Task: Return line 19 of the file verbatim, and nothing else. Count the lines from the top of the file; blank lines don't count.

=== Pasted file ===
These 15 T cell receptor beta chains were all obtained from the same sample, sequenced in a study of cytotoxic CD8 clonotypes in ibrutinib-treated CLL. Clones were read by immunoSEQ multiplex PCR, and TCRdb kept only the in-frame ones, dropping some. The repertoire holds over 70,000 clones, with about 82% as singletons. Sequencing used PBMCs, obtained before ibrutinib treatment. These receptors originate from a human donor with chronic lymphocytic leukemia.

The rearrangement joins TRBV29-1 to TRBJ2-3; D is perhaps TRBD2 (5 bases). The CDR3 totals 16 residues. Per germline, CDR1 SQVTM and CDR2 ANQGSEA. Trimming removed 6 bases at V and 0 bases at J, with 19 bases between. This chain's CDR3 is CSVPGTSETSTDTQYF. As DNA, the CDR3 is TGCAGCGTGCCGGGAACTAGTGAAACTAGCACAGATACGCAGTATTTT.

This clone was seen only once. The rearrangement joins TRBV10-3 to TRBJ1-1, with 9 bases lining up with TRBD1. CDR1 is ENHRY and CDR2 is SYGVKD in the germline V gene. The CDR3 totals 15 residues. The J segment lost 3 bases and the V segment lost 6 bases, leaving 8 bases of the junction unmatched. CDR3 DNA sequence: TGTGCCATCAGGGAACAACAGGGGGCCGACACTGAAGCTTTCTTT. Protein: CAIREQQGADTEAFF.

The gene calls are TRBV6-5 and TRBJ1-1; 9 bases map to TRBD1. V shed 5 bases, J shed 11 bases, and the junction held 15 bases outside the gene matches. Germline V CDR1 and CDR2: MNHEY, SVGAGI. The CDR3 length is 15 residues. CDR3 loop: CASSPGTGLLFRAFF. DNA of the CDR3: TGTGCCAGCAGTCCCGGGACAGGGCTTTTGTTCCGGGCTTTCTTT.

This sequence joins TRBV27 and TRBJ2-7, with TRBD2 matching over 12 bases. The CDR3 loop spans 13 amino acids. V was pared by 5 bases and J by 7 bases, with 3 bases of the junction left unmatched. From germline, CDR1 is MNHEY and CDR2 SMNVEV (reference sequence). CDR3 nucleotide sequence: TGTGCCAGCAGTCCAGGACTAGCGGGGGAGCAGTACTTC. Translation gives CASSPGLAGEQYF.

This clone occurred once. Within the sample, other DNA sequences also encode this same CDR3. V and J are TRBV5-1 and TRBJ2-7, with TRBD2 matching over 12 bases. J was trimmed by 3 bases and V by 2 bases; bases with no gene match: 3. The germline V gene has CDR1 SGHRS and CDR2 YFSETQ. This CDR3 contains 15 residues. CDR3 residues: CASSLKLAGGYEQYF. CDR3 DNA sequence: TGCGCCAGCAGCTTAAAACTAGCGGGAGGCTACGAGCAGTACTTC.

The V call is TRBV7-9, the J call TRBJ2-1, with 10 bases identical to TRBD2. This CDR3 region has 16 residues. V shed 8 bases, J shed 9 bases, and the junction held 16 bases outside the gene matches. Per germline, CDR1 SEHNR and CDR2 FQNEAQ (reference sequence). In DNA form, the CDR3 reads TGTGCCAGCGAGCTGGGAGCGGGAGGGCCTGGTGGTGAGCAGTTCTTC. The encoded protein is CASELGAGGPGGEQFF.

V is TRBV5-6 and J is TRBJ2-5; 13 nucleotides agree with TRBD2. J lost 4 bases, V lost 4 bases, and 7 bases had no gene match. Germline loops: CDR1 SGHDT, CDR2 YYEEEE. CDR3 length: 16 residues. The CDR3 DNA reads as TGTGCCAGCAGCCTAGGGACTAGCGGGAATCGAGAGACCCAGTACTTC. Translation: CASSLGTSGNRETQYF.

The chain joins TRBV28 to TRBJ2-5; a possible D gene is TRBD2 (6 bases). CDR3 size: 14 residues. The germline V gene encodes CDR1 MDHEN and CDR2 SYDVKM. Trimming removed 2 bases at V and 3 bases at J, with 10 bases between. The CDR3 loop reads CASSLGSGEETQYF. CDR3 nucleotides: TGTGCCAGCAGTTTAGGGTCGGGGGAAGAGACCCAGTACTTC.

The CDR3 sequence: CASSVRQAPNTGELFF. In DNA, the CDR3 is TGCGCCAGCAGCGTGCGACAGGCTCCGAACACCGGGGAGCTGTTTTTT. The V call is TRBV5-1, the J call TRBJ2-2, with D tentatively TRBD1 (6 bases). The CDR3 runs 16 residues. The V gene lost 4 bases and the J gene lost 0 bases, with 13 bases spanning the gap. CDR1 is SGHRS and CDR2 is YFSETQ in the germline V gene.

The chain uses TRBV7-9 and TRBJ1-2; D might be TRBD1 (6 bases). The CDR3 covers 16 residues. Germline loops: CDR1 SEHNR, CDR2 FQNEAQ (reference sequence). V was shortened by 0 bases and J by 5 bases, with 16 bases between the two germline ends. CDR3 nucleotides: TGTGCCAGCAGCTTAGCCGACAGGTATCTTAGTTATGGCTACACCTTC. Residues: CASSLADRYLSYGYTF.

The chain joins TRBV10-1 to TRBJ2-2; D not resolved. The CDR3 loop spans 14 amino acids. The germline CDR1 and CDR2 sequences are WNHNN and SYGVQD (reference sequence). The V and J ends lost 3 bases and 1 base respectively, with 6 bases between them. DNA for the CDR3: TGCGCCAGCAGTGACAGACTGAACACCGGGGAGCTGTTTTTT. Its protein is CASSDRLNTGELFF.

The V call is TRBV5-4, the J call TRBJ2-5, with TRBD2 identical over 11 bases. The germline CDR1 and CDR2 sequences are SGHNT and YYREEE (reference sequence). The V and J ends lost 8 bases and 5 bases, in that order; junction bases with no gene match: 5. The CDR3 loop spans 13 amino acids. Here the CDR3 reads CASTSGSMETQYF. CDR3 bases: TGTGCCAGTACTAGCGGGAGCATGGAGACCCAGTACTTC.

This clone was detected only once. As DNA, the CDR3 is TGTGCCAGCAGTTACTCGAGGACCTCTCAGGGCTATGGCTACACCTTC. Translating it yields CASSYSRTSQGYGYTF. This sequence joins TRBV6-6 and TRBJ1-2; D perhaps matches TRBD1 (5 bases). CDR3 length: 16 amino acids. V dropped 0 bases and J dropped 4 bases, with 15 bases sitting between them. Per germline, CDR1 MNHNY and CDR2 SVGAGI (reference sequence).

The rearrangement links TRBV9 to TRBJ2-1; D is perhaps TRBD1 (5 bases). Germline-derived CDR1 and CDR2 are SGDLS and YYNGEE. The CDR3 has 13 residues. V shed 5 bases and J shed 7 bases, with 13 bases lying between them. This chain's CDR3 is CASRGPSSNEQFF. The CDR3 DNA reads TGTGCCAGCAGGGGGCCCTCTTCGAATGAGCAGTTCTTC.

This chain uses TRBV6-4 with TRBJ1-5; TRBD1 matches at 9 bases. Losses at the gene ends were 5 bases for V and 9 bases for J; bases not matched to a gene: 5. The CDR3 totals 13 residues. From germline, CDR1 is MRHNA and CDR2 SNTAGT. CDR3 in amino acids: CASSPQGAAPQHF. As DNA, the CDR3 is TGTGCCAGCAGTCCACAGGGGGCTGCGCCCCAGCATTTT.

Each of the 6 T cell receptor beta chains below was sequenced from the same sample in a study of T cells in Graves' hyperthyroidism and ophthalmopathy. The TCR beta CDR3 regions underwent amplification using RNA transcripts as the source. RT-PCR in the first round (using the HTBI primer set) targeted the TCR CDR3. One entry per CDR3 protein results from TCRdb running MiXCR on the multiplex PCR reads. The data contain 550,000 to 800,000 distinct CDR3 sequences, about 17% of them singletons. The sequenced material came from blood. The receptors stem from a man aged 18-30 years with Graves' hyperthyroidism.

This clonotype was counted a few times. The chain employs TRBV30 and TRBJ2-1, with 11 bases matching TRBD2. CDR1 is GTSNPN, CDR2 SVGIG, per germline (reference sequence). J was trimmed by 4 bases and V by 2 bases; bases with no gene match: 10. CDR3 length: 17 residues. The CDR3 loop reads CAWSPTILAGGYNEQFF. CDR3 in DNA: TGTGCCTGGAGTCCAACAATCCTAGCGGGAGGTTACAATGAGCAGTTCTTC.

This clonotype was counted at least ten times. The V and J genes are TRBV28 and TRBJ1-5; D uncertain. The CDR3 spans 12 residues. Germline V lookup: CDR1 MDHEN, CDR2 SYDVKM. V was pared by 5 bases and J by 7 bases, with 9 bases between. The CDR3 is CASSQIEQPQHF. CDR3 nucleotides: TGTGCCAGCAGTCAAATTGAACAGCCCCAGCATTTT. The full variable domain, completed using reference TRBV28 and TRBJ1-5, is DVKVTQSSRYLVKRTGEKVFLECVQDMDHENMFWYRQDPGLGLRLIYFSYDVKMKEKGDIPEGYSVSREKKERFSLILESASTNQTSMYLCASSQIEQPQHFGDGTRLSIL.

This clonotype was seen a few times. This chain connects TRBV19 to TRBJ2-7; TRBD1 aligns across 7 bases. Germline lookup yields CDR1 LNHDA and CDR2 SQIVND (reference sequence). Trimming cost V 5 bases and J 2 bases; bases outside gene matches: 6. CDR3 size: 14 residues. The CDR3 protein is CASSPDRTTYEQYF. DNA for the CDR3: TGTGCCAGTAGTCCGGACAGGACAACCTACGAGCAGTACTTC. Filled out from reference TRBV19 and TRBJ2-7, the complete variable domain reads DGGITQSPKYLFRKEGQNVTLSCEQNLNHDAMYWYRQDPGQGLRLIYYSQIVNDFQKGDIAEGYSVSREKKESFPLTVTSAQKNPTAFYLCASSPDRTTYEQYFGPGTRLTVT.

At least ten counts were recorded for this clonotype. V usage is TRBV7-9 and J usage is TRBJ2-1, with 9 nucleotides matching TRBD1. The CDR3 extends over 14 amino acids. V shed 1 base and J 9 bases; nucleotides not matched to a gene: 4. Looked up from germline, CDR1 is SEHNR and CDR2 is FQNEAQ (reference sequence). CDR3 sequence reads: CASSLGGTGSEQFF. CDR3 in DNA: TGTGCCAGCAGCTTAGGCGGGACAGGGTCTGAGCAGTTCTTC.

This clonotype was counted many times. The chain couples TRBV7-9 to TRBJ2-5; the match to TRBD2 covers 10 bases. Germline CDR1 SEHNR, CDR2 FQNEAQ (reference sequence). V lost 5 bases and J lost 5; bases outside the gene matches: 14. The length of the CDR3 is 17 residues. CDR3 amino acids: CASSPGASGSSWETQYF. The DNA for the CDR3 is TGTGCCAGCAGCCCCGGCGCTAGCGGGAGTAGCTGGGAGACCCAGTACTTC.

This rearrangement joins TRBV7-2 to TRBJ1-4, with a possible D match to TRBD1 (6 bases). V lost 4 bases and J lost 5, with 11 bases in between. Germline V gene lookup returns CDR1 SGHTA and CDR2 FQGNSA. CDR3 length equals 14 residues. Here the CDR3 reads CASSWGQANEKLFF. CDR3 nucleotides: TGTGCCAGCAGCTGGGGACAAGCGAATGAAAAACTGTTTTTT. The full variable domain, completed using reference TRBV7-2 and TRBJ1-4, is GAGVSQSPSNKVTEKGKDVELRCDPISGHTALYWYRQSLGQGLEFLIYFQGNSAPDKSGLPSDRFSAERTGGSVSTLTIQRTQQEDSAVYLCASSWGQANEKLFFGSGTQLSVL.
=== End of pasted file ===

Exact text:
This clonotype was counted at least ten times. The V and J genes are TRBV28 and TRBJ1-5; D uncertain. The CDR3 spans 12 residues. Germline V lookup: CDR1 MDHEN, CDR2 SYDVKM. V was pared by 5 bases and J by 7 bases, with 9 bases between. The CDR3 is CASSQIEQPQHF. CDR3 nucleotides: TGTGCCAGCAGTCAAATTGAACAGCCCCAGCATTTT. The full variable domain, completed using reference TRBV28 and TRBJ1-5, is DVKVTQSSRYLVKRTGEKVFLECVQDMDHENMFWYRQDPGLGLRLIYFSYDVKMKEKGDIPEGYSVSREKKERFSLILESASTNQTSMYLCASSQIEQPQHFGDGTRLSIL.